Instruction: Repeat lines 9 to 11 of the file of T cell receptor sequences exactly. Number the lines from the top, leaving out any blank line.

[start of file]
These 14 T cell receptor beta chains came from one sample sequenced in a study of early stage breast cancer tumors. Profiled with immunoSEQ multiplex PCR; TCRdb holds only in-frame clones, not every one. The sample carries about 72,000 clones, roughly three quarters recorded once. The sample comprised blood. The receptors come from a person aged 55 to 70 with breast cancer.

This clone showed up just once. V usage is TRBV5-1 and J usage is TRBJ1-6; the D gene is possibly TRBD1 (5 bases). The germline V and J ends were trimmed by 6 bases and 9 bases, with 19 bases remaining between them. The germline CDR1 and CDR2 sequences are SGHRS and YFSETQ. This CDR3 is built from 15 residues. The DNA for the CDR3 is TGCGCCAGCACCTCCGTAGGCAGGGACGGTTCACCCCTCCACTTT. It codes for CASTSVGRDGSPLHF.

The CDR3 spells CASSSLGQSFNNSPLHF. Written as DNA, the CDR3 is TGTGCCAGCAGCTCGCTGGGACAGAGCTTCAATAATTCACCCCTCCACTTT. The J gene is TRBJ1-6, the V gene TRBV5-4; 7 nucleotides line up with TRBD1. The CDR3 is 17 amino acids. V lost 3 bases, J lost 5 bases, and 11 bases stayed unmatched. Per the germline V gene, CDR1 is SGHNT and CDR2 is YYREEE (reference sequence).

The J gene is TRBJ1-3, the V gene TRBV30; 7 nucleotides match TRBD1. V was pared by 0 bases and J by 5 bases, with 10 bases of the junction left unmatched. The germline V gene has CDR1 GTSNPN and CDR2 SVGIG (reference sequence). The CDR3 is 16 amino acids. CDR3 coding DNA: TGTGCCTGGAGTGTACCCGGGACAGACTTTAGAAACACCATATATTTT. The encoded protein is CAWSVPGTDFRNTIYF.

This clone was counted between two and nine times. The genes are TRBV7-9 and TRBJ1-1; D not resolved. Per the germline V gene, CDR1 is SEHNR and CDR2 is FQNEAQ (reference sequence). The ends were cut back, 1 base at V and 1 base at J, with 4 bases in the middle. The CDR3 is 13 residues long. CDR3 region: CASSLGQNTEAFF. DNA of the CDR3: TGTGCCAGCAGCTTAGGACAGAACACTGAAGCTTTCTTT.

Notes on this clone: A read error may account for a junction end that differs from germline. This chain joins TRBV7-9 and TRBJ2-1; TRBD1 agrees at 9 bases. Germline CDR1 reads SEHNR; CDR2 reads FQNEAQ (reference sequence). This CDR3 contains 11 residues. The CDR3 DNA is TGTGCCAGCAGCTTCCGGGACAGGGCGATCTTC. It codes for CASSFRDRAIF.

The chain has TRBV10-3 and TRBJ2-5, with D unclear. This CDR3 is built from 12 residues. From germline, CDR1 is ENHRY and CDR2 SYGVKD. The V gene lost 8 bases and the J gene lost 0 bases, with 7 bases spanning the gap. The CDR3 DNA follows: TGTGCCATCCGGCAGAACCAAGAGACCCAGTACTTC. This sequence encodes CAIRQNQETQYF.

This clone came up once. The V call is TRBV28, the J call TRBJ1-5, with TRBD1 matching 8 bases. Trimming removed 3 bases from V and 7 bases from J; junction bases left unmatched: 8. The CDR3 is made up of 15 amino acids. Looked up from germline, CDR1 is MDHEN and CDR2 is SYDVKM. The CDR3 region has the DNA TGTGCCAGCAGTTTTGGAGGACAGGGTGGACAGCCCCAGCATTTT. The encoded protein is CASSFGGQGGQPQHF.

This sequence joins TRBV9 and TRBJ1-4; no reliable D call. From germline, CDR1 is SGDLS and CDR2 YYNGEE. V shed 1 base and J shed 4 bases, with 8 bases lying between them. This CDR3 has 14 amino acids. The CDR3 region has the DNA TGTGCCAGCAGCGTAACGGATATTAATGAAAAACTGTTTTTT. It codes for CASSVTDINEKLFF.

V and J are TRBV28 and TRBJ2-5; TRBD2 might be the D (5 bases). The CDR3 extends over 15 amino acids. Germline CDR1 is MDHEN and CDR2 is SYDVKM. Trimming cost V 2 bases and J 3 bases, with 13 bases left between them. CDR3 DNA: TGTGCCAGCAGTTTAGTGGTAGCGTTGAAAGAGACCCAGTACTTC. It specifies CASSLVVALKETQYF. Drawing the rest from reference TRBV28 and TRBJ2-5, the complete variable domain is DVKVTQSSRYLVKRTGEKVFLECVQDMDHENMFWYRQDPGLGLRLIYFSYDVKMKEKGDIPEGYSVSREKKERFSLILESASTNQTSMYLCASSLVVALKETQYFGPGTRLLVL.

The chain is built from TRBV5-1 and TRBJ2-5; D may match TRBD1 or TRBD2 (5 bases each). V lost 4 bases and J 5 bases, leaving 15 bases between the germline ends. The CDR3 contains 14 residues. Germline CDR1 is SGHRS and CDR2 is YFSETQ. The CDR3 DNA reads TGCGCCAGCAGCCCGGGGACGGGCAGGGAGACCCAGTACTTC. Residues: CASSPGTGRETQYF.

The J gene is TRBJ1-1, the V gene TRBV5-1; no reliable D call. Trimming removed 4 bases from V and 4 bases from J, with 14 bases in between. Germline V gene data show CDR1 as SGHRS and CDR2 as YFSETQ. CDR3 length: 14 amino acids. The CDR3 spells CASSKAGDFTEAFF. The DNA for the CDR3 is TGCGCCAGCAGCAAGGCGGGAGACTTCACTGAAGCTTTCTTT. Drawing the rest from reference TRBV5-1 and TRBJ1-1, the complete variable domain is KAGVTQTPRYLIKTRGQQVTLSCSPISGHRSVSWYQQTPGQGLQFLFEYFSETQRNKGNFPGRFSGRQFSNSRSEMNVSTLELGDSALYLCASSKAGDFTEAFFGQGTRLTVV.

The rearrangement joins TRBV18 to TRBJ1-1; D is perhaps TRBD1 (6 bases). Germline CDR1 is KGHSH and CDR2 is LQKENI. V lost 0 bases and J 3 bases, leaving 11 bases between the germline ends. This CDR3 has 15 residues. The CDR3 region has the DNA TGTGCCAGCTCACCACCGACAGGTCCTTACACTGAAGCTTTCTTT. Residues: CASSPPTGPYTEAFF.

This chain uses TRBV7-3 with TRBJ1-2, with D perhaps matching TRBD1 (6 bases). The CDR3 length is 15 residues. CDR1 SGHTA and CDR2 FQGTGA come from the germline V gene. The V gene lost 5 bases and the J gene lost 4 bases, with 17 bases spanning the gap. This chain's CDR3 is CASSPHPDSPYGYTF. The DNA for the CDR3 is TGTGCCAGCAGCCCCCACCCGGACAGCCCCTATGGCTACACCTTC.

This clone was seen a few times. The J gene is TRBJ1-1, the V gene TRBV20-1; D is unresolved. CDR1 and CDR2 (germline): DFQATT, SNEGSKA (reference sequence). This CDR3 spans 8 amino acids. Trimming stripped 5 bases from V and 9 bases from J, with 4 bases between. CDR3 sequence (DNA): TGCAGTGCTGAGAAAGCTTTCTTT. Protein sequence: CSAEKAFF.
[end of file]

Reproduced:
This sequence joins TRBV9 and TRBJ1-4; no reliable D call. From germline, CDR1 is SGDLS and CDR2 YYNGEE. V shed 1 base and J shed 4 bases, with 8 bases lying between them. This CDR3 has 14 amino acids. The CDR3 region has the DNA TGTGCCAGCAGCGTAACGGATATTAATGAAAAACTGTTTTTT. It codes for CASSVTDINEKLFF.

V and J are TRBV28 and TRBJ2-5; TRBD2 might be the D (5 bases). The CDR3 extends over 15 amino acids. Germline CDR1 is MDHEN and CDR2 is SYDVKM. Trimming cost V 2 bases and J 3 bases, with 13 bases left between them. CDR3 DNA: TGTGCCAGCAGTTTAGTGGTAGCGTTGAAAGAGACCCAGTACTTC. It specifies CASSLVVALKETQYF. Drawing the rest from reference TRBV28 and TRBJ2-5, the complete variable domain is DVKVTQSSRYLVKRTGEKVFLECVQDMDHENMFWYRQDPGLGLRLIYFSYDVKMKEKGDIPEGYSVSREKKERFSLILESASTNQTSMYLCASSLVVALKETQYFGPGTRLLVL.

The chain is built from TRBV5-1 and TRBJ2-5; D may match TRBD1 or TRBD2 (5 bases each). V lost 4 bases and J 5 bases, leaving 15 bases between the germline ends. The CDR3 contains 14 residues. Germline CDR1 is SGHRS and CDR2 is YFSETQ. The CDR3 DNA reads TGCGCCAGCAGCCCGGGGACGGGCAGGGAGACCCAGTACTTC. Residues: CASSPGTGRETQYF.